Client Amount in USD Status/Business Line Information about/Objective of the Project
Light Rail Transit Authority 2,629,217 Active (infrastructure) to mobilize private sector participation to build, maintain, and manage the extension project of LRT Line1
NAPOCOR’s Small Power Utilities Group (SPUG) 2,573,780 Closed (infrastructure) private sector participation into power generation in non-grid areas, such as remote islands.
SME Banking Initiative 2,516,000 Active (access to finance) assistance to a small no. of strategically placed SME finance champions—commercial banks interested in downscaling, and rural (or thrift) banks ready to upscale.
Global Environmental Facility SE CEPALCO Solar Photovoltaic Demonstration Project 4,185,000 Closed (environment and social sustainability) eliminate the need for additional thermal power generation facilities, thereby reducing greenhouse gas emissions, through photovoltaic-based energy
GEF Philippines Sustainable Energy Financing Program 5,700,000 Active (access to finance) create a commercial lending platform for energy efficiency, with emphasis on financial institutions, project developers, and end users
* GEF is a US-based company that invests in forestry, energy and environment and related sectors. Source: www.ifc.org Trends in IFC Investment From 2000-2010, the total IFC investment in the Philippines amounted to almost USD 2.118 billion, with an annual average of USD211 million. Majority of this investment went to infrastructure, with 64% of the total to the power sector and support for EPIRA. From 2002-2006, the Manila Water Company, Inc., the private sector concessionaire operating the distribution of water in Metro Manila’s east zone, was given USD 125 million in total investments: USD 30M as equity; USD 45M as debt and equity finance, and USD 50 as loan. On the other hand, finance and insurance services ranked as the second highest priority area, getting 32% of total investment; 74% of the total investment for this sector was disbursed to Banco de Oro (USD 500 M) as financial intermediary to assist small and medium enterprise development. Table 2. IFC Investment in the Philippines, Approved and Completed by Sector, 2000-2010

Sector

No. Of Projects

Total Amount in million US$

Percentage /Share (rounded figures)

InfrastructurePower Utilities Transportation

12

5

4

3

990

630

125

235

47%

64

13

24

Health

2

39

2%

Finance & InsuranceFinance Insurance

8

7

1

680.34

671.84

8.5

32%

99

1

Global Manufacturing & ServicesConst. & Real Estate Wholesale & Retail

3

2

1

54.2

37

17.2

3

68

32

Info & Prof. ServicesInformation Professional Services & Tech

5

2

3

354

301

53

17%

85

15

TOTAL

30

2,118

100%*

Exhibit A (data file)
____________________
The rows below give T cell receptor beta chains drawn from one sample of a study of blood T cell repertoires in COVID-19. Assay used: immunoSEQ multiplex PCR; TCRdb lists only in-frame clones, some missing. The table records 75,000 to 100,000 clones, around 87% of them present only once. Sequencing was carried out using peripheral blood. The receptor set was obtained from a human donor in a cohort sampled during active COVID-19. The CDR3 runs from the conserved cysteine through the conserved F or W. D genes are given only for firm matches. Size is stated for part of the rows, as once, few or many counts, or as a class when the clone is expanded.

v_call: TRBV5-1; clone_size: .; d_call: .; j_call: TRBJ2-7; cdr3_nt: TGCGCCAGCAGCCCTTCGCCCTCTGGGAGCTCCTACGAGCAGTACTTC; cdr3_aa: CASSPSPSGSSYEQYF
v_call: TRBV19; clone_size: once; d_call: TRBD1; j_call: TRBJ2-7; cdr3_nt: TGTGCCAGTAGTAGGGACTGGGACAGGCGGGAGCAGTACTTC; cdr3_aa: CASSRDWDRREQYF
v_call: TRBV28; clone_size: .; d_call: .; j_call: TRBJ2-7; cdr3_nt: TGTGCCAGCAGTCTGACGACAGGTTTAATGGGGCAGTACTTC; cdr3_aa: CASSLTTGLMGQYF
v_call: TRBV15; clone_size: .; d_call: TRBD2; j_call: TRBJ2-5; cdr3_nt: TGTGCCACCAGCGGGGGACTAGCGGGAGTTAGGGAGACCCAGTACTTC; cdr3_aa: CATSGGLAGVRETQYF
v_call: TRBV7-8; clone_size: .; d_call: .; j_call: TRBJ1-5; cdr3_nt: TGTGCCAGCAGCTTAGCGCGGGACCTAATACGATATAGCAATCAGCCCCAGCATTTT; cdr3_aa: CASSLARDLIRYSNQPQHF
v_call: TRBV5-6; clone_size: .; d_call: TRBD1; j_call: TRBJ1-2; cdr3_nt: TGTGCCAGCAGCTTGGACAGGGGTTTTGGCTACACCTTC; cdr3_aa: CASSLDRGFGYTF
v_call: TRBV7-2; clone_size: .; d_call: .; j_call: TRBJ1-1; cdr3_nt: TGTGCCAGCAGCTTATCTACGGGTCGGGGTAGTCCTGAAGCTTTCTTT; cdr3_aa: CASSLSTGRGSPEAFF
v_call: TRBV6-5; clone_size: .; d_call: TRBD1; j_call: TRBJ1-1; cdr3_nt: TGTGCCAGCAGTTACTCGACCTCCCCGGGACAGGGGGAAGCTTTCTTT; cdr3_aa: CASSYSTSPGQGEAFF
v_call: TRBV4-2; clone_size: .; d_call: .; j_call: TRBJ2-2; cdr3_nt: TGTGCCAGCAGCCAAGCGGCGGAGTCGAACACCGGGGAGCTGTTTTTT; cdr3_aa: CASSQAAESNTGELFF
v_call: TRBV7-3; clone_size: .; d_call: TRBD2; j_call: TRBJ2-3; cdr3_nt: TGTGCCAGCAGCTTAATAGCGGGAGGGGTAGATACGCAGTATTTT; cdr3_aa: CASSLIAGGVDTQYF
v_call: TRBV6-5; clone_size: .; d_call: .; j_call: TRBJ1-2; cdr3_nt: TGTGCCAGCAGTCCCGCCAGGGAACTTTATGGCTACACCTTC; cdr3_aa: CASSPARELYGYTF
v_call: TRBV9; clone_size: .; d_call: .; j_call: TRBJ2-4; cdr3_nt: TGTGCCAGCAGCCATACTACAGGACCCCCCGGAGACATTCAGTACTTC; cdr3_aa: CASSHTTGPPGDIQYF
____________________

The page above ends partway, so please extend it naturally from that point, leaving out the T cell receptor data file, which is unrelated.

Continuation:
*does not total to 100% because of rounding. Source: www.ifc.org More than two-thirds of these investments are comprised of loans/quasi loans (39%) and debt and equity financing (32%). The remaining are currency rate swap, sub-national finance, partial credit guarantee, and global trade finance. There are also 10 pending projects— either pending for approval or for disbursement, amounting to USD 304.2 M. Two of the projects are equity financing; one is a debt and equity facility; three are loans, one is structured finance (risk sharing); one sub-national finance (to local government); one grant; and one grant and risk sharing. A risk sharing facility allows “clients to transfer credit risk to IFC from their own portfolio or from a new portfolio they originate. The assets typically remain on the clients' balance sheet, and the risk transfer comes from a partial guarantee provided by IFC. In general, clients will enter into such a facility with IFC because it helps them increase their capacity to originate new assets within an asset class in which IFC seeks to increase its own exposure.”(2) The IFC assigns an environmental and social category for its investment projects after the appraisal and before public disclosure during the project or investment cycle (3). Most of the projects it has supported in the country are in the category B, i.e. “projects expected to have limited adverse social and/or environmental impacts that can be readily addressed through mitigation measures”. However, since 1995, there were 5 category A projects or those “expected to have significant adverse social and/or environmental impacts that are diverse, irreversible, or unprecedented”. These include Sual Thermal Power Plant (Mirant Sual Corp.), Hopewell Power Plant Philippines Corporation (Mirant Pagbilao Corp), Bataan Polyethylene Corp (chemical plant), Philippine International Air Terminal Corp (for NAIA Terminal 3), and the South Luzon Tollway Corporation (which is a USD 50 million loan for the rehabilitation, expansion, operation and maintenance of the south Luzon expressway under a 30-year concession loan and still pending for disbursement in local currency). Most of these are already completed infrastructure projects. However, even projects categorized as B can also be controversial, especially when an affected community protests or files a complaint. For instance, in June 2008, members of the Ibaloi indigenous community and residents of Sitio Binga in Barangay Tinongdan, Itogon in Benguet filed a complaint at the Office of the Compliance Advisor/Ombudsman (CAO), an independent body and recourse mechanism that reviews complaints from communities affected by the development projects undertaken by private sector and insurance members of the World Bank group, IFC and the Multilateral Investment Guarantee Agency (MIGA) (4). The CAO also reports directly to the President of the World Bank group and is mandated to improve the environmental and social accountability of IFC and MIGA. The complaint of the community had to do with the privatization and rehabilitation of the Ambuklao-Binga Hydroelectric Power Plant, which was owned by the National Power Corporation (NPC). The IFC provided a total of US$ 100 million loan to SN Aboitiz Power Benguet, a joint venture between Aboitiz Power Corporation (AP), owned by the Filipino family Aboitiz, and SN Power Invest AS of Norway, a global renewable energy company. AP is listed in the Philippine Stock Exchange. AP is a subsidiary of Aboitiz Equity Ventures, Inc., a holding and management company of the Aboitiz Group, which is also listed in the Philippine Stock Exchange. The project aims to support the privatization and rehabilitation of the 75 MW Ambuklao hydroelectric power plant and the 100 MW Binga hydroelectric power plant. Ambuklao and Binga are located on the Agno River in Benguet Province, in a relatively narrow, steep sided valley. According to the summary of proposed investment (SPI), the total project cost is currently estimated at around USD 560 Million. The sources include IFC A Loan of up to USD 85 million and IFC C Loan of up to USD15 million, a Nordic Investment Bank loan up to USD 60 Million, local banks consortium up to USD200 million and the remaining amount is expected to be financed by equity and internally generated cashflow. The uses include acquisition price of USD325 million and rehabilitation/refurbishment capital expenditures of around USD 170 million. The estimated project cost is preliminary and subject to further discussions. IFC identified that the project needs to address the following performance standards: •    environmental and social management capacity of SNAPB, and the expected technical support from the sponsors; •    environmental liabilities from past operations, and planned corrective actions; •    reservoir sedimentation; •    environmental upgrade plan; •    dam and reservoir safety; •    watershed management planning; and •    community engagement with indigenous peoples (IPs) that derive livelihoods from natural resources, in the reservoir and watershed areas Only the land acquisition and involuntary settlement were not covered since land was already acquired and indigenous peoples’ communities relocated some 50 years ago when the two dams were originally constructed. But this stirred historical tensions within the community as the Ibaloi people were displaced because of the original hydropower project. As displaced peoples, they raised the problem of displacement, deprivation of property, lands, and livelihoods of local communities and access to jobs and economic opportunities for local community members. The CAO embarked on a three-stage process: an assessment and release of the preliminary stakeholder report in July 2008 and assisting and strengthening existing community institutions (local government units and IP organizations) and the corporations to effectively represent the views of their principals and constituents, joint training and capacity building among the various ‘stakeholders’ for a multisectoral collaborative dialgoue, and a facilitated dialogue process involving representatives from the indigenous communities, local officials, the NPC and the government-owned and controlled corporation which handles its assets, liabilities, and contracts, the Power Sector Assets and Liabilities Management Corporation, and SN Aboitiz Power Benguet. CAO brokered the signing of a final agreement among all parties in May 2009. The memorandum of agreement contains provisions for the following: •    access to land and usufruct rights for communities and communal property including the establishment and development of an Indigenous Peoples Cultural Heritage site, •    local benefits from the corporate social responsibility of the private company, and revenues for the local government, •    enhanced livelihood for local people through the NPC’s watershed development and protection programs, •    SN Aboitiz’s provision for local employment and benefits through contracts for goods and services.(5) Flashpoint Cases, Key Issues and Critical Insights Taking off from the experience of the Ibaloi community and residents of Sitio Binga and with the 2009-2010 review of IFC’s “Sustainability Framework”— Social and Environmental Policy, Performance Standards, and Disclosure Policy as a backdrop, there is an urgency to critically look at the IFC’s investment in the Philippines. There are flashpoint cases that can trigger complaints from communities or other parties based on the provisions of its Sustainability Framework. These flashpoint cases are arenas of community/social mobilizations and actions and can serve as ‘litmus tests’ of IFC’s seriousness in improving and implementing its Sustainability Framework. First, is the proposed equity investment to Mindoro Resources Ltd. (MRL), a junior mining company based in Edmonton, Canada that focuses on mining nickel, copper, and gold in the Philippines. MRL is dual listed on the Toronto Stock Exchange and the Frankfurt Stock Exchange. One of the major shareholder is also a Financial Intermediary of IFC- Asia Lion Fund. The project costs Canadian $15 million, with USD 9.4 M equity from IFC’s own account. The equity investment aims to support Mindoro’s resource drilling, feasibility and other studies, and exploration activities for its nickel, copper and gold prospects. In particular, the company’s main exploration tenement, Agata, is located in Agusan del Norte, 40 km south of Surigao City in the north western portion of Mindanao Island (6). In 2008, the project was not submitted to the Board of IFC as exploration activities halted because of the global financial crisis, which depressed the prices of nickel in the world market. However, in April 2010, MRL resumed its exploration and IFC undertook its second review. According to the IFC, potential development impacts include erosion and rehabilitation of drill sites and trenches, waste materials, water and effluent management, occupational health and safety, compensation and management of local expectations.  IFC also emphasized in the Environmental and Social Review Summary (ESRS) that should the mining operations of MRL’s Filipino partner Minimax Mineral Exploration Corporation, which has enlisted the help of Delta Earthmoving, for Direct Shipping of Ore (DSO) start, a new and upgraded environmental and social impact assessment is needed (SEIA) since such operation is not covered by the original SEIA. The Environmental and Social Review Summary (ESRS) of 2008 seems comprehensive and looks good on paper. The ESRS identified 5 performance standards (PS) triggered by the project- PS 1: Social and Envi Assessment and management systems, PS 2: Labor and working conditions; PS 3: Pollution prevention and abatement; PS 4: Community health, safety and security, and PS 7: Indigenous peoples. Such listing of issues identifies numerous potential development, environmental, and social impacts and warrants this project as a flashpoint case. Environmental/ecological impacts: An issue to consider, which is not clear from the ESRS is the project’s impact on the watershed as the area for exploration is part of the Lake Mainit watershed. Lake Mainit is home to 31 coastal barangays in Northeastern Mindanao, with grade A water and the main source of water, irrigation, and livelihood for the communities surrounding it. It is the fourth largest lake in the country and is already a volatile watershed with various environmental problems putting pressures on the lake’s sustainability—illegal logging, overfishing, population growth, etc. Mining, even in its exploratory stage, can put additional pressure to the lake and the extent of which, including mitigation measures, should be covered by the IFC’s performance standards. This also means that PS 6 which pertains to biodiversity and PS 8 on ecological or cultural habitat should be looked into. The Mamanwas, the lake’s traditional stewards, and the Manobos are indigenous peoples that live in Jabonga, Agusan del Norte, a municipality near Lake Mainit, and will likely be affected by the mining explorations. The cumulative effect of such a mining exploration project also needs to be carefully considered. The area where MRL will conduct its extractive operations is already a hot zone for mining, i.e. there are other six other mining companies (7) with exploration permits granted by the regional office (CARAGA) of the Mines and Geosciences Bureau, the main agency that promotes mining activities in the country. The companies are prospecting gold and other mineral resources covering an area of almost 20,000 hectares around Lake Mainit. Social and development impacts. While the ESRS claims that the Manobos and Mamanwa are “are no longer practicing their old customs and traditional religion…are all tenants and they do not own the land which they reside” (8), the Mamanwas claim otherwise. On September 4, 2010, a team of civil society groups (environmentalist and IFIs watchdogs) comprised of ATM, Legal Rights and Resource Center (LRC), Amnesty International, Green Mindanao and BIC conducted a community visit to the municipality of Jabonga. The team met with women tribal leaders of Bunga and local village officials. Their visit unearthed important findings which were missing from the official IFC report— •    the IP community is practicing their customs and traditions and have established their rights over their ancestral domains •    the indigenous peoples community of Bunga is clearly against the mining operation and they are kept in the dark about the project after the 2008 consultation •    the project document does not include the villages of Bunga and Dinarawan in Jabonga as target areas. However, representatives from these communities were previously invited to participate at the ‘consultations’ organized by MRL in 2008, implying they will also be covered by the mining project. Later on, this was confirmed through the plan they submitted to the local government of Jabonga. •    adjacent fisherfolks and farming communities are also opposed to the mining operations and have sought the help of LRC •    demand for clear recognition and indication from the IFC that their communities will be included in the exploration activities of MRL. The key informants are also willing to engage with the CAO complaint process. Second, the loan to SN Aboitiz Power Benguet (SNAPB), for the Ambuklao-Binga hydroelectric power plants. While this was already a subject of complaint by the Ibaloi indigenous peoples and residents of Barangay Tinongdan, there is an added dimension to the impacts of the project. In particular the Binga Hydroelectric Power Plant (BHEPP) is registered under the Kyoto Protocol’s Clean Development Mechanism (CDM). The CDM is a scheme that allows industrialized countries and private sector to overshoot their emissions limits as long as they buy so-called “emissions reductions units” from CDM projects that supposedly reduce emissions in developing countries. BHEPP is considered as a renewable project which can be covered under the CDM. The IFC has already expressed full support for the project but what is not clear is how this will relate to IFC’s own Sustainability Framework. Climate change, though an area which IFC focuses on, is missing from the framework. Third, the advisory services and technical assistance of IFC and the Foreign Investment Advisory Services (FIAS) on access to land. FIAS or the World Bank Group’s Investment Climate Advisory Service is a facility within the IFC that provides advisory services and technical assistance on investments in land. FIAS helps shape the generation of investment on land through one of its products, the “Investment and Policy Promotion”. From 2008-2009, FIAS with the Philippine Bureau of Investment (BOI) identified a pipeline of potential investments on land which amounted to US$1 billion and with 200 new expansion opportunities for investors. In 2002, FIAS conducted a review of Philippine investment incentives legislation with the objective of removing constraints for foreign direct investments. In 2006, with inputs from the MIGA, FIAS provided assistance to the BOI for the development of a foreign investment retention, expansion, and diversification program. What is controversial about these technical assistance and advisory services that aim to attract investment in land is that they can facilitate land grabbing, dispossession, and displacement of farmers, indigenous peoples, rural women, and other rural poor from their land as well as undermine the on-going agrarian reform process in the country.  There were reports that such advisory services facilitated two potential investments of land leasing, concessions, and outright purchases in the Philippines, despite the restriction for foreigners to own land under the country’s Constitution. In 2008, Al-Qudra Holding, a United Arab Emirates investment form planning to acquire 400,000 hectare of land for agricultural production, under 20-30 year mix of leases, concessions and outright purchases. In 2007, reports that Fuhua Company from China leased some 1 million hectares of land under vague terms, bring in USD 3.87 billion in investments in agriculture. It was not clear whether such lease is part of the China-Philippine Economic Partnership Agreement, which is comprised of 19 separate investment contracts on agriculture and land. At the same time, the involvement of IFC/FIAS and their link with such investments remains uncertain, especially with the lack of information available on their advisory services. It is therefore imperative that such information be disclosed publicly as this concerns not only public interest but the welfare of the rural poor of the country. Beyond the Sustainability Framework There are several issues— well beyond the review process of the Sustainability Framework –which warrant a closer examination: •    Exposing the self-serving interests/objectivity of the source (IFC) of advise: There is much to say about the self-serving interests or even conflict of interests on the part and role of the IFC and the World Bank Group, as privatization advisors to governments, on the one hand, and as financiers of private buyers on the other. This is best exemplified by the privatization mess of the Metro Manila Water Services and Sewerage System (MWSS), a government-owned and controlled corporation servicing Metro Manila’s population. From 1996-1997, the International Finance Corporation (IFC) provided fees-based advisory services to the Philippine government in the MWSS privatization strategy at a whopping fee of US$ 62 million! The IFC has been part of the MWSS privatization process from the very start. But the bigger incentive was the way the privatization deal was cut. On the one hand, you had the multilateral banks supporting the MWSS privatization program. On the other hand, you had the same and similar multilateral banks and their private sector operations arms designing financial packages for the investors interested in the utility they themselves pushed to be privatized. They have as much responsibility over the messy outcomes and outright failures of the privatization programs as the government and the private sector concessionaires. IFC for instance provided equity and debt financing to Manila Water Company, Inc. from 2004-2006. •    Challenging the Advisory Services (AS) of the IFC and demand that these should be held accountable to the same Performance Standards, especially with the rapid growth of AS products in the past 7 years. With more than 50 advisory services, 18 regional facilities in 7 regions, 13 global business units and 50% of AS work contracted out to short-term consultants, no one really knows the extent of the impacts of these services. •    Monitoring the changing focus and portfolio of the IFC. The IFC admits that its business has changed. It will focus more on investments through Financial Intermediaries rather than traditional investments (corporate loans and equity investments) and more short-term financial transactions such as trade, partial credit guarantees, etc. This of course has a huge implication on the transparency and accountability of IFC. Financial Intermediaries’ operations, also known as the “opaque sector”, are much more difficult to track down than a traditional investment project. Further, they are not covered by IFC’s disclosure policy being third parties, whose commercial interests are protected. Demands for access to information will for sure be a challenge. The onus, therefore, is resting on the tenacity and ability of affected communities and civil society groups to push for IFC’s accountability as a matter of public interest. •    Reviewing and auditing the privatization of the power sector: just for the sheer scale and amount of IFC investments poured into—with 64% of the total infrastructure investments, the power sub-sector and the outright support of IFC to the government’s privatization efforts. •    Revisiting the overall framework/approach and impact of the IFC investment projects and advisory services. In thoroughly assessing the role and impacts of IFC’s investments in the country, its overall policy thrusts and objectives, project implementation, and practice need to be carefully examined. This is the more fundamental question for a lot of IFI watchdogs, on whether the IFC in practice achieves its avowed poverty reduction objectives through private sector development without undermining its own Sustainability Framework, which addresses the social ramifications of its investment policy and priorities, or whether such strategy really works. Many of the projects that the IFC financed have been subjects of controversies. Its own strategy of promoting Public-Private Partnerships is also being challenged and questioned, especially on how it helped restructure key sectors of the economy and if this has led to more ‘inclusive’ and equitable growth. The implication is that the private sector is given a bigger position as the government is seen to have failed in steering the economy. The Sustainability Framework review process offers an opening to look at the overall role, approach and framework of the IFC as well as the private businesses it caters to. The push for transformative changes and policy reforms is even more relevant when both fail to take into account their operations and impacts. * Mary Ann Manahan is a research associate with Focus on the Global South, Philippines Programme. She joined Focus in March 2003 and works on the commons (land, water, and freedom of information issues), including issues  as they relate to international financial institutions such as the ADB, and the WB,  issues of privatization and  regulation of public utilities, resource management, and imagining and building alternatives at the macro and micro levels. She has a background in sociology and women and development studies. She may be reached at  mbmanahan@focusweb.org. Endnotes (1) http://www.ifc.org/ifcext/eastasia.nsf/Content/Philippines, accessed July 1, 2010. (2) http://www.ifc.org/ifcext/about.nsf/Content/Structured_Finance, accessed July 1, 2010. (3) http://www.ifc.org/ifcext/disclosure.nsf/Content/Project_Categories, accessed July 1, 2010. (4) MIGA is member of the World Bank Group with a mission to promote foreign direct investment (FDI) into developing countries to help support economic growth, reduce poverty, and improve people's lives by providing political risk guarantee to the private sector. (5) Memorandum of Agreement on the take-over of Amubklao-Binga Hydroelectric Power Plant by SN Aboitiz Power from the National Power Corporation, May 19, 2009, Baguio City. (6) For more information about the project, see http://www.ifc.org/ifcext/spiwebsite1.nsf/2bc34f011b50ff6e85256a550073ff1c/118c9944f671c8c08525773c00645cd2?opendocument&Highlight=0,philippines (7) Other mining companies with exploratory permits are Silangan Mindanao Mining Co. Inc.,Manila Mining Corp., Coolabah Mining Corp.; Occidental Mining Corp., MRL Gold Philippines Inc., and Kalayaan Copper Gold Resources Inc. See Fabe, Bong, “Mining threatens 4th largest freshwater lake in PHL” in Business Mirror, January 13, 2011. (8)  Mindoro Resources Ltd. Environmental and Social Review Summary (ESRS) Released in 2008, p. 12. References Bank Information Center Southeast Asia/Mekong (2010), “Briefer: IFC investment in Mindoro Resources Limited (MRL)”, Bangkok, Thailand. Daniel, Shepard with Anuradha Mittal (2010), “(Mis)investment in Agriculture: The Role of the International Finance Corporation In Global Land Grabs”, foreword by Howard G. Buffett The Oakland Institute: US. Submission by Civil Society Organizations to the International Finance Corporation (2010), “Commenting on The Social and Environmental Sustainability Policy, Performance Standards and Disclosure Policy”, Washington D.C. The Compliance Advisor/Ombudsman, IFC, MIGA and the World Bank Group (2009), “Ambuklao-Binga Hydroelectric Power Project, Philippines Complaint Conclusion Report”, Washington, D.C. The International Financial Institution (2007), “IFC’s Policy and Performance Standards on Social and Environmental Sustainability and Disclosure Policy: Progress Report on the First 18 Months of Application”, Washington D.C. The International Financial Institution (2009), “The IFC Way: Defining Our Culture, Building Our Brand”, Washington D.C. (Published for the CSO Workshop and Strategy Meeting for the Review of the IFC Sustainability Framework Organized by: Alyansa Tigil Mina, BIC, and PIPLINKS : http://focusweb.org/philippines/deglobalization/articles/502-the-international-finance-corporations-involvement-in-the-philippines-an-overview)